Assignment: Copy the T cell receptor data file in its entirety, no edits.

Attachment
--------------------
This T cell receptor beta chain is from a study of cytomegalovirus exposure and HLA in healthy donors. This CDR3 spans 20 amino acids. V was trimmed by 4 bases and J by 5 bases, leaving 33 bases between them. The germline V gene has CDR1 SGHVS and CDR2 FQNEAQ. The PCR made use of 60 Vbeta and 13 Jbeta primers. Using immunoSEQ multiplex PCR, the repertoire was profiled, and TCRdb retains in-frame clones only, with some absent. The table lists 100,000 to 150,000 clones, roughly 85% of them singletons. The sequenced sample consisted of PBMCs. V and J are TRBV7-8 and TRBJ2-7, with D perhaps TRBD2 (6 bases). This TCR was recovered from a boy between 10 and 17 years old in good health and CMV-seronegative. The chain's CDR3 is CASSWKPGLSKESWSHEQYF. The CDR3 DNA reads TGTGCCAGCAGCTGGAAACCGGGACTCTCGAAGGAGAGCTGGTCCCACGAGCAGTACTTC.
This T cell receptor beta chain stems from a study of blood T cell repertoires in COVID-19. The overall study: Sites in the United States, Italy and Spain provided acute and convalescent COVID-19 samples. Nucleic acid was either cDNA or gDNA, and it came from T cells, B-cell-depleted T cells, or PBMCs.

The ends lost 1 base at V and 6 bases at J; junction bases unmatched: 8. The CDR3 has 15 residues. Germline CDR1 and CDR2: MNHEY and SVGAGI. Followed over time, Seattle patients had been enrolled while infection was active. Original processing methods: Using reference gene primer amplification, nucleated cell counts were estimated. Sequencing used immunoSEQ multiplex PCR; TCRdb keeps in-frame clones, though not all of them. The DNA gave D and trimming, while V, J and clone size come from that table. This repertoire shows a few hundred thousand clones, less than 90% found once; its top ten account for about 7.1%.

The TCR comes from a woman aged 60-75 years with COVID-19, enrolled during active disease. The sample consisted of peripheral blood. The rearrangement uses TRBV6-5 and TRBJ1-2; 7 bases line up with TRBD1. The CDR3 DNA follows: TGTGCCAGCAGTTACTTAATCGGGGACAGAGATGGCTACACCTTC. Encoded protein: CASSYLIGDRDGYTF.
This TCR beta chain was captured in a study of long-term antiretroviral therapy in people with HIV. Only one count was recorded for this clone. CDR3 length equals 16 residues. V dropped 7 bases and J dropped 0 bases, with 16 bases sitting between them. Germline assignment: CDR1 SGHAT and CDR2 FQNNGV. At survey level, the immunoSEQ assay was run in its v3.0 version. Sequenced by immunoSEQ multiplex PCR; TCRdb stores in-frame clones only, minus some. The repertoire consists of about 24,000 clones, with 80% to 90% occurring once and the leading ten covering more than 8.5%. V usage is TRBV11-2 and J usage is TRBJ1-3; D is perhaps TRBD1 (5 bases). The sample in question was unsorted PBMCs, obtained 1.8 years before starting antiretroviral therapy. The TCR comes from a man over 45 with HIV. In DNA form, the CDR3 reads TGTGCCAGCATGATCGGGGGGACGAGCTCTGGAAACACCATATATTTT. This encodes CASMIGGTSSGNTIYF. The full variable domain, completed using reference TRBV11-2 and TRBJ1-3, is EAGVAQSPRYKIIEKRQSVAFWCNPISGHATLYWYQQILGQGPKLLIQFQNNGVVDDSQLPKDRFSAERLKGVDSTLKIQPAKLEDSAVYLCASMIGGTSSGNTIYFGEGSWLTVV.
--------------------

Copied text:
This T cell receptor beta chain is from a study of cytomegalovirus exposure and HLA in healthy donors. This CDR3 spans 20 amino acids. V was trimmed by 4 bases and J by 5 bases, leaving 33 bases between them. The germline V gene has CDR1 SGHVS and CDR2 FQNEAQ. The PCR made use of 60 Vbeta and 13 Jbeta primers. Using immunoSEQ multiplex PCR, the repertoire was profiled, and TCRdb retains in-frame clones only, with some absent. The table lists 100,000 to 150,000 clones, roughly 85% of them singletons. The sequenced sample consisted of PBMCs. V and J are TRBV7-8 and TRBJ2-7, with D perhaps TRBD2 (6 bases). This TCR was recovered from a boy between 10 and 17 years old in good health and CMV-seronegative. The chain's CDR3 is CASSWKPGLSKESWSHEQYF. The CDR3 DNA reads TGTGCCAGCAGCTGGAAACCGGGACTCTCGAAGGAGAGCTGGTCCCACGAGCAGTACTTC.
This T cell receptor beta chain stems from a study of blood T cell repertoires in COVID-19. The overall study: Sites in the United States, Italy and Spain provided acute and convalescent COVID-19 samples. Nucleic acid was either cDNA or gDNA, and it came from T cells, B-cell-depleted T cells, or PBMCs.

The ends lost 1 base at V and 6 bases at J; junction bases unmatched: 8. The CDR3 has 15 residues. Germline CDR1 and CDR2: MNHEY and SVGAGI. Followed over time, Seattle patients had been enrolled while infection was active. Original processing methods: Using reference gene primer amplification, nucleated cell counts were estimated. Sequencing used immunoSEQ multiplex PCR; TCRdb keeps in-frame clones, though not all of them. The DNA gave D and trimming, while V, J and clone size come from that table. This repertoire shows a few hundred thousand clones, less than 90% found once; its top ten account for about 7.1%.

The TCR comes from a woman aged 60-75 years with COVID-19, enrolled during active disease. The sample consisted of peripheral blood. The rearrangement uses TRBV6-5 and TRBJ1-2; 7 bases line up with TRBD1. The CDR3 DNA follows: TGTGCCAGCAGTTACTTAATCGGGGACAGAGATGGCTACACCTTC. Encoded protein: CASSYLIGDRDGYTF.
This TCR beta chain was captured in a study of long-term antiretroviral therapy in people with HIV. Only one count was recorded for this clone. CDR3 length equals 16 residues. V dropped 7 bases and J dropped 0 bases, with 16 bases sitting between them. Germline assignment: CDR1 SGHAT and CDR2 FQNNGV. At survey level, the immunoSEQ assay was run in its v3.0 version. Sequenced by immunoSEQ multiplex PCR; TCRdb stores in-frame clones only, minus some. The repertoire consists of about 24,000 clones, with 80% to 90% occurring once and the leading ten covering more than 8.5%. V usage is TRBV11-2 and J usage is TRBJ1-3; D is perhaps TRBD1 (5 bases). The sample in question was unsorted PBMCs, obtained 1.8 years before starting antiretroviral therapy. The TCR comes from a man over 45 with HIV. In DNA form, the CDR3 reads TGTGCCAGCATGATCGGGGGGACGAGCTCTGGAAACACCATATATTTT. This encodes CASMIGGTSSGNTIYF. The full variable domain, completed using reference TRBV11-2 and TRBJ1-3, is EAGVAQSPRYKIIEKRQSVAFWCNPISGHATLYWYQQILGQGPKLLIQFQNNGVVDDSQLPKDRFSAERLKGVDSTLKIQPAKLEDSAVYLCASMIGGTSSGNTIYFGEGSWLTVV.